Do I suggest the only road to dealing with Iran is a military confrontation?  No.  I believe isolating them and attempting to support a insurgency from within is the only way.  A direct attack on their leadership will actually galvanize their citizens to feel attacked and might even provoke a defense of their crazy leadership.  We will not have any success though as long as China and Russia continue to aid and support Iran.  I've posted that Russia is purposefully assisting them to poke a stick at us.  Without Russian and Chinese support, I believe that Iran would have already had a revolution as their people would have no choice but to rise up and throw off their leaders that cause terrible sanctions to be place on their back.

President Obama, I'm glad you are waking up.  Unfortunately you are soft and saying things like "those comments are offensive" will not change the situation and ultimately reveal how impotent you and your strategy of hope really is.


Thursday, September 23, 2010


Here is a look at the XLF that I've been watching closely since I posted the Euribor numbers the other day (Sept 16th) which I thought might be a tell as to the direction of the market.  The truth is that banks have been sluggish lately as they have churned around in the upper portion of the range over the last couple of weeks.

Even after this post, we saw a breakout that started to get me excited and then it has turned out to be the ultimate head fake (what is new since all patterns have turned out to be head fakes?).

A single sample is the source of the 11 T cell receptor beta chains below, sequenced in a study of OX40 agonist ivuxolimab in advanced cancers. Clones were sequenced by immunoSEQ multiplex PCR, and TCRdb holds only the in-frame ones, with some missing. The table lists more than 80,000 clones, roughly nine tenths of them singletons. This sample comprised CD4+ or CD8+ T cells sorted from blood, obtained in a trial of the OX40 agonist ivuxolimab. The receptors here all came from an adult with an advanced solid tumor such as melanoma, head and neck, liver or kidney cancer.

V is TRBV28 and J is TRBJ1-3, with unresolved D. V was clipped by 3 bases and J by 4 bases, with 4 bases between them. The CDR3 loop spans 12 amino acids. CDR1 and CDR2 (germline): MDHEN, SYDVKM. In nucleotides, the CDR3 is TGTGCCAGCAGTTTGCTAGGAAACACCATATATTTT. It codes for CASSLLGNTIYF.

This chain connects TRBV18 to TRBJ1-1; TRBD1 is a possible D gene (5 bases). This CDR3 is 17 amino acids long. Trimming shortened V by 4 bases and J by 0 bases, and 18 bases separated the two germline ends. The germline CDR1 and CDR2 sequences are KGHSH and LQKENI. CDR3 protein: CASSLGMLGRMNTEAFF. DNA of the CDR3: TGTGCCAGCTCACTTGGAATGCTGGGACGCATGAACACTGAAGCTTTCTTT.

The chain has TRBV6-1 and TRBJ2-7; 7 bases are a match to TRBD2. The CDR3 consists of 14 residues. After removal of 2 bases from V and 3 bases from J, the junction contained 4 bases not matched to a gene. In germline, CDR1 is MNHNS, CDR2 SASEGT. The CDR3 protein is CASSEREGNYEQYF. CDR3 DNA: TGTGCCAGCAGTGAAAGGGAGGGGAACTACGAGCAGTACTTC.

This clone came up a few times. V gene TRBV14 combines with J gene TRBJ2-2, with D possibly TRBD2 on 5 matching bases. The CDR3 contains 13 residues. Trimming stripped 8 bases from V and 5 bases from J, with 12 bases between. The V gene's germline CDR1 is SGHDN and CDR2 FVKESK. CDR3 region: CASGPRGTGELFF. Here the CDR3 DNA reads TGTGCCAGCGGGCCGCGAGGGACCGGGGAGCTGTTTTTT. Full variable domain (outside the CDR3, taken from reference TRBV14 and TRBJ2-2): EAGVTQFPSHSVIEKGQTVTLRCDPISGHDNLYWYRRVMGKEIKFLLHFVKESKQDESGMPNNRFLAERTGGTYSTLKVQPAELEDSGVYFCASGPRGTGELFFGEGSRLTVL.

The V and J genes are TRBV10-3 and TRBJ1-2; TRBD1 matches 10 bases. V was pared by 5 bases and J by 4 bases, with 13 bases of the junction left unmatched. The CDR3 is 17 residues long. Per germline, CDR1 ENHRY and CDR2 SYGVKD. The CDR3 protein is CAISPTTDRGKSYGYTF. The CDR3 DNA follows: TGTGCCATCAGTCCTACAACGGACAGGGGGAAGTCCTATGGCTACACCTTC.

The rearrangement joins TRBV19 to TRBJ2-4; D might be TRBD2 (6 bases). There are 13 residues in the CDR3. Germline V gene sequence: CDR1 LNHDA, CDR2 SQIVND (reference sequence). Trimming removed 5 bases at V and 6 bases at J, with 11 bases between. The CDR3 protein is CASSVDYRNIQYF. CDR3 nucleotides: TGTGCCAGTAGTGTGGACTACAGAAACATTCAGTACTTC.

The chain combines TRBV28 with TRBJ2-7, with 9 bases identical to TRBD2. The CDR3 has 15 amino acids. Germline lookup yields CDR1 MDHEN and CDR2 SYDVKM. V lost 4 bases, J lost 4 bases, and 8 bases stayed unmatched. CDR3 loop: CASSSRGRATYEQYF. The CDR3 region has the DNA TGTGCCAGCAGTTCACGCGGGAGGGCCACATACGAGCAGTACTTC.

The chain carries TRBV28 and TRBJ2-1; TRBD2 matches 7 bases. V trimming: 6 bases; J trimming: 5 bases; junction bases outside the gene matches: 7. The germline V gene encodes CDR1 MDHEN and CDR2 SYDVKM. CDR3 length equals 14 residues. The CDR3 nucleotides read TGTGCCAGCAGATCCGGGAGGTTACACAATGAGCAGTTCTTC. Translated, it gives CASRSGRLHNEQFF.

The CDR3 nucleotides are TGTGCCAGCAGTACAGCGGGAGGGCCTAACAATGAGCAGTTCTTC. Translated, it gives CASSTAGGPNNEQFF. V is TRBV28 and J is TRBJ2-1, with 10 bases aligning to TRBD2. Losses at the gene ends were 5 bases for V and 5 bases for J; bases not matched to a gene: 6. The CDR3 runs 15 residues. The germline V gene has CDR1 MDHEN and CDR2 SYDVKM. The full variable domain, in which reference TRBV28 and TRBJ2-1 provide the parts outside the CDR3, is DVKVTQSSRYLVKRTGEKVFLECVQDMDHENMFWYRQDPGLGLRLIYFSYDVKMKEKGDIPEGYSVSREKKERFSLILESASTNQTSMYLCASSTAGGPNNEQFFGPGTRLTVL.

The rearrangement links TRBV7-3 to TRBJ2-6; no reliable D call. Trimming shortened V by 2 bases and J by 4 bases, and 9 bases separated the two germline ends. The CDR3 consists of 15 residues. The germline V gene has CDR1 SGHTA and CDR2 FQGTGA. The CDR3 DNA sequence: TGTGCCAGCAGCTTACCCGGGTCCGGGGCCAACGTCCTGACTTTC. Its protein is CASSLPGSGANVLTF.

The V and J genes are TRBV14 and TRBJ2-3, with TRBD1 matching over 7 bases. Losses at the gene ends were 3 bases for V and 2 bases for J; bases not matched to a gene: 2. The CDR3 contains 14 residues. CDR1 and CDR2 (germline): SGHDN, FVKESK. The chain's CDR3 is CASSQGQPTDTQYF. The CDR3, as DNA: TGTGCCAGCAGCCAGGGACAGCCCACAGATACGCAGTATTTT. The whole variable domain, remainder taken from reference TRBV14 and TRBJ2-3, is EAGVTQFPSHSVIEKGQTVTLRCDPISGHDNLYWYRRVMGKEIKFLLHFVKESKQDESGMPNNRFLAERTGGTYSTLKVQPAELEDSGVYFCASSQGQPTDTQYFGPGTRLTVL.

The chart posted below is a good one in my opinion because it shows a confluence of many trend lines all centered at the $14.75 area.  As we open up this morning, it wouldn't be too much of a stretch for XLF to drop to the $13.45 lower portion of the range we've seen and then bounce. 

I don't want to overdo things here by getting too bearish and assuming that we are going into the pit.  The recent trend has been to open lower and end the day higher, so I will sell all of my short trading position (long FAZ calls) this morning at the open just to lock in some gains.  There has also been a recent trend to have weakness at the end of each month and especially at the quarter end and then rocket higher after portfolio managers complete their window dressing for regulatory disclosures. 

Overall, I'm harvesting gains (last night was the harvest moon) and not getting too bearish and greedy.  I like nailing a trade like I did yesterday where I bought those FAZ calls at the close, but I don't want to endanger those profits by getting greedy.  The recent strategy to accumulate longs on weakness has been profitable, no reason to change this now.  I will look to add to long positions as we near the bottom of the range (if we get there).

I'm still an uber bull on commodities since Bullard's telegraph of the Fed QE2 strategy in July and August.  Commodities have been on a tear and the dollar has been just clobbered thanks to our great leadership.  We'll probably see more of the same and countries are really getting after trying to crush the values of their currencies.  Competitive devaluations are pretty nasty and it is every man for themselves right now.  Just ask the Japanese and Brazilians.  Look for active devaluations as this is really heating up.  China and Japan tensions are getting hot.  Watch this issue.

Here is one last parting shot on TLT.  Remember when the market was rallying and everyone was saying that the long bond (treasuries) were a bubble and they were going to blow up and everyone wanted to buy TBT forever?  Pretty interesting reversal again and still over that important $100.15 level that is marked here as a breakout.  As mentioned several times, we will have 3% 30 year mortgage rates and we will only get there when TLT stays at these levels and higher.  I don't anticipate going back underneath the $100.15 level for a long while.